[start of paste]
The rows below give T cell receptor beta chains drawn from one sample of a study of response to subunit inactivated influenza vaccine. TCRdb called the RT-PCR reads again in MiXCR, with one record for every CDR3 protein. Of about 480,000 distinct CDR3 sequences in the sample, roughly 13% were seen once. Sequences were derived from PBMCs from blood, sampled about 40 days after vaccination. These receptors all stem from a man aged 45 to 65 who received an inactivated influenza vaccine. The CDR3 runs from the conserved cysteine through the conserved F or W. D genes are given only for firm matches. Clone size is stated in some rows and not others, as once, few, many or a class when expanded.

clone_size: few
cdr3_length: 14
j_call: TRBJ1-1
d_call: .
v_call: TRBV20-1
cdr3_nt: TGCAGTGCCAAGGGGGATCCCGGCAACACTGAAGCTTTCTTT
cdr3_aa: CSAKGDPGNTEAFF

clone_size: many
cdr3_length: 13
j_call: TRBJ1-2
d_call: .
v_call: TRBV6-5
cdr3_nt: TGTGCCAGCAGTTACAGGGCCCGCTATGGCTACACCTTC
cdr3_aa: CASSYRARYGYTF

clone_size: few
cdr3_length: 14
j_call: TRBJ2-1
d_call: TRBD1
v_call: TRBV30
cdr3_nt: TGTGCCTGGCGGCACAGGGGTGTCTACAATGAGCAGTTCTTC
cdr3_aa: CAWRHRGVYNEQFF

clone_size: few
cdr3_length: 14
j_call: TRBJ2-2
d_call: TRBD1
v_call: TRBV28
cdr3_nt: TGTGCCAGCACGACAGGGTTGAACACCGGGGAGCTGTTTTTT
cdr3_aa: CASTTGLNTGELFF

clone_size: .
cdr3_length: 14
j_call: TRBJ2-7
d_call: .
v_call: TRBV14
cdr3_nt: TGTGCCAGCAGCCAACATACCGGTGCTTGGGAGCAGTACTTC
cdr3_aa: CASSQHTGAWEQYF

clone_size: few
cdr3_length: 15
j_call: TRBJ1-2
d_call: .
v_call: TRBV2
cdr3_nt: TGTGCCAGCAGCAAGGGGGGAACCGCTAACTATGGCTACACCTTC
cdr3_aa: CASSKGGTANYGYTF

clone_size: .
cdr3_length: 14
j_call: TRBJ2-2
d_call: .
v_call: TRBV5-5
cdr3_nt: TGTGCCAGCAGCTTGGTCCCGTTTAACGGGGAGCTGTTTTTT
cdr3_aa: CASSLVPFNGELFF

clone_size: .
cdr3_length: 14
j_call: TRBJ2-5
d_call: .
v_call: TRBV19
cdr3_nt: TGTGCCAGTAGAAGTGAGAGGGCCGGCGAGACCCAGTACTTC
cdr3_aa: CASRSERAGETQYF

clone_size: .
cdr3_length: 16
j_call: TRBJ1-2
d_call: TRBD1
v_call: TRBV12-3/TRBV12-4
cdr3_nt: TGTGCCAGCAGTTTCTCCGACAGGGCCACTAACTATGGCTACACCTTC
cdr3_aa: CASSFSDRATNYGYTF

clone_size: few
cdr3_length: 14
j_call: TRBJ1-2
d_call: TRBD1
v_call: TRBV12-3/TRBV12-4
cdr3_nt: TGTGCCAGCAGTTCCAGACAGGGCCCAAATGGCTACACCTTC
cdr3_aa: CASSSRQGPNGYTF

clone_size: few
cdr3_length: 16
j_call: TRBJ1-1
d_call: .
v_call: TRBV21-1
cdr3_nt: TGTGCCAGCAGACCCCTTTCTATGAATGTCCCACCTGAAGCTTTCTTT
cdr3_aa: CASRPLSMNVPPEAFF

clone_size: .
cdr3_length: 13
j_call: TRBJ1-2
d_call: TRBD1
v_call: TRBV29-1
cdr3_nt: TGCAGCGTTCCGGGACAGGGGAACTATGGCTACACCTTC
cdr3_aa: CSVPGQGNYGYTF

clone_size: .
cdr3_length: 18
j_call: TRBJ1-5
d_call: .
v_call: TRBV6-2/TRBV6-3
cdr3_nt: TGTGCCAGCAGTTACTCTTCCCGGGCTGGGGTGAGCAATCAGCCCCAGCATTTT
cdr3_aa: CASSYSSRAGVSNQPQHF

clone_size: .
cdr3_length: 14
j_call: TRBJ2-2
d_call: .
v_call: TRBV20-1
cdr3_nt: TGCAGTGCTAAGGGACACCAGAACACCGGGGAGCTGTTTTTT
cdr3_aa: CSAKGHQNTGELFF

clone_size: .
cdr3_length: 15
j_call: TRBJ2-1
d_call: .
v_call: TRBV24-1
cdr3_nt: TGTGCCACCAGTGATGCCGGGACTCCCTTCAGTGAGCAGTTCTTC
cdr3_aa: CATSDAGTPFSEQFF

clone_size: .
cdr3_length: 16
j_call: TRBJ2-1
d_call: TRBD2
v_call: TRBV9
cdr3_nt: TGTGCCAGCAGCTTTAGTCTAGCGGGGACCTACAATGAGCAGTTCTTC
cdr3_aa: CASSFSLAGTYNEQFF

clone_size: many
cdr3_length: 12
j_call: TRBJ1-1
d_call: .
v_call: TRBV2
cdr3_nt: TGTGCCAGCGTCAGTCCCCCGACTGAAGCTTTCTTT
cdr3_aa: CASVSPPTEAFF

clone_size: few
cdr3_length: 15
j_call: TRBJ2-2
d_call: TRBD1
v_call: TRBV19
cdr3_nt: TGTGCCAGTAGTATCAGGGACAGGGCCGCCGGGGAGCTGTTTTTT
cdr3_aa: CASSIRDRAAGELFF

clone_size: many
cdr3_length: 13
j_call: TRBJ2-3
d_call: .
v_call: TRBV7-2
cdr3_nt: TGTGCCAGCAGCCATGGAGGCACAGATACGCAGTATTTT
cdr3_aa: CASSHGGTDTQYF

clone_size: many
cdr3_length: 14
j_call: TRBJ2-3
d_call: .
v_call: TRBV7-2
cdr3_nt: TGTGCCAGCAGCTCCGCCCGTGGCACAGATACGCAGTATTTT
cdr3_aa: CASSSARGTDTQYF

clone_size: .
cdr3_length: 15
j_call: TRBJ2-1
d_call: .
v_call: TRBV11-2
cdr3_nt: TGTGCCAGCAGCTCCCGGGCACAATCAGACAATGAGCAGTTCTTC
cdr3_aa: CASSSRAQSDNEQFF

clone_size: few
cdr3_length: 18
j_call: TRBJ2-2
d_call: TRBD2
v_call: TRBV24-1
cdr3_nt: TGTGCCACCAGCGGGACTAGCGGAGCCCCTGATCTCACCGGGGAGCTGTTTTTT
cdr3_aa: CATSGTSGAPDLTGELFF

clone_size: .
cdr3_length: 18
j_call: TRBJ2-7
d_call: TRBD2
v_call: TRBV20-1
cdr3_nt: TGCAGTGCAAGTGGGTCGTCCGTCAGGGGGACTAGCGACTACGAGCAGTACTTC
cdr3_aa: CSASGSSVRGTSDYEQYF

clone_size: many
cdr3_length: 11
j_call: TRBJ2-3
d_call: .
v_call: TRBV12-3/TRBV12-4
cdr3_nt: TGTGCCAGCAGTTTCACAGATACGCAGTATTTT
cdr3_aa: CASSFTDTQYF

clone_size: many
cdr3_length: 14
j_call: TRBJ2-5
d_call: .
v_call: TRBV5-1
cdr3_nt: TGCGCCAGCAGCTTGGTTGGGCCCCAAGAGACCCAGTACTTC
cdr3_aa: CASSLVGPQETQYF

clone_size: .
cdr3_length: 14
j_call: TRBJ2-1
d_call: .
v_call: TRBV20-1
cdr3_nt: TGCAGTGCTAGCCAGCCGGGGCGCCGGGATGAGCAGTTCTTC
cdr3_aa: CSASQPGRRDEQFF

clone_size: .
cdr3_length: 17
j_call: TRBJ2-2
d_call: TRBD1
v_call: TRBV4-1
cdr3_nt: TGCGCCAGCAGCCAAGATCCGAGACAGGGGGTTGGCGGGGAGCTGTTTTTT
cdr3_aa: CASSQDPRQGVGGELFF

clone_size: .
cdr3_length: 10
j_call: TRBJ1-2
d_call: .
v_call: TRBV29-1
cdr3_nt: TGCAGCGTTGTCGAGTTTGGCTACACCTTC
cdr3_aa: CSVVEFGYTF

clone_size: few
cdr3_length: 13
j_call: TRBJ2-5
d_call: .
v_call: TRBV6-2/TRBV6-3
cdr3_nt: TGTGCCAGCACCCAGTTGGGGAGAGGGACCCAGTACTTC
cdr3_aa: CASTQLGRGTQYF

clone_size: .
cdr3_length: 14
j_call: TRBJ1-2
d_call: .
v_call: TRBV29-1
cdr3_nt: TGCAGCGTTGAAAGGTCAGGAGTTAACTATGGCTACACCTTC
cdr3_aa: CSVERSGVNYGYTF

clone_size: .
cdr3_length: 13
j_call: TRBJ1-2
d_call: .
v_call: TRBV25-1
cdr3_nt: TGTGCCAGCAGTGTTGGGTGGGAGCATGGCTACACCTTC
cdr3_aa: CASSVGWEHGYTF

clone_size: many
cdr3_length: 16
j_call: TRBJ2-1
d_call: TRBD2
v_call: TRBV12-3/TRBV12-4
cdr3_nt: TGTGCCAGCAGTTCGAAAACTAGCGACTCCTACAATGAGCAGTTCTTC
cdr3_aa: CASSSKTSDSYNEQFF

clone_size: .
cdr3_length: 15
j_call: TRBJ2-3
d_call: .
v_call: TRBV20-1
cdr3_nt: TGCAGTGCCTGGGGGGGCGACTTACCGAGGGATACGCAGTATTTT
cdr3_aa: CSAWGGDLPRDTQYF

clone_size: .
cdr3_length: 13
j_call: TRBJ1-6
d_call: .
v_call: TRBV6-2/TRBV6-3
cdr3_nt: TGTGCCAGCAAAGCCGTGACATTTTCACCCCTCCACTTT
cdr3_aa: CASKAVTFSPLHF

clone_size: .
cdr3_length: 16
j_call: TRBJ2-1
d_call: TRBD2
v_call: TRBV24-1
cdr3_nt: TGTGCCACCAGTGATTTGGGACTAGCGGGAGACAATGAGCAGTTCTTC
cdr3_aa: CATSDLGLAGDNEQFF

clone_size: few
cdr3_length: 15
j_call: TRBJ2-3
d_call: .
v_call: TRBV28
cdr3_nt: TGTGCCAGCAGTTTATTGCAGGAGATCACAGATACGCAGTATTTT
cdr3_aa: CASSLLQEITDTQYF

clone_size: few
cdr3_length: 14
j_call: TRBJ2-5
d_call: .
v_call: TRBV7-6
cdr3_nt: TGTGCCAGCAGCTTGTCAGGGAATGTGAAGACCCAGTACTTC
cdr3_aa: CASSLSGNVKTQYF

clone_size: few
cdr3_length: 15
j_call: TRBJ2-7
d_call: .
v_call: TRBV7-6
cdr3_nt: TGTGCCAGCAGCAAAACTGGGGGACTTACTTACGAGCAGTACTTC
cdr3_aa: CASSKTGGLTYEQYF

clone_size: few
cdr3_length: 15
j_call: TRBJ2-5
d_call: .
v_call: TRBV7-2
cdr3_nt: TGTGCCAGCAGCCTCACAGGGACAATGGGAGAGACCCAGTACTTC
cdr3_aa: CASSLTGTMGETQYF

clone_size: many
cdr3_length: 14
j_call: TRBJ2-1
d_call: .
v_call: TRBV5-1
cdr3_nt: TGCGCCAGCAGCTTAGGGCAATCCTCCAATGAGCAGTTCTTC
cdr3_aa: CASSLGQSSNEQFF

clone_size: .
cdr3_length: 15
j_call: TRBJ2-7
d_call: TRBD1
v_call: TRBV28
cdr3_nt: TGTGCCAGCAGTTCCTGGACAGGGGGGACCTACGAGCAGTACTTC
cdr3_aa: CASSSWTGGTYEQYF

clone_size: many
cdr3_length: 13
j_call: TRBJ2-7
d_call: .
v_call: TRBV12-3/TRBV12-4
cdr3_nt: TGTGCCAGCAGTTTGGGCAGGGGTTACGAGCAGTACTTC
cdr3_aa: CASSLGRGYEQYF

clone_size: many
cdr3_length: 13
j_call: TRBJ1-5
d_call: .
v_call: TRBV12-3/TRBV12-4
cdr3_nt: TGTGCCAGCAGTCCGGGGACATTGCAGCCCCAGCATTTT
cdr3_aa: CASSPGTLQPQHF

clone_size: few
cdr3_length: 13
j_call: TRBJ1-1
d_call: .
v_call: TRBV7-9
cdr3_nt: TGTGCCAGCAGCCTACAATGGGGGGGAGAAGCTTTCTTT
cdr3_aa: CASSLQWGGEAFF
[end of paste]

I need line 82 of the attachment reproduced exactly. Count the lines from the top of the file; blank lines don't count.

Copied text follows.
d_call: TRBD1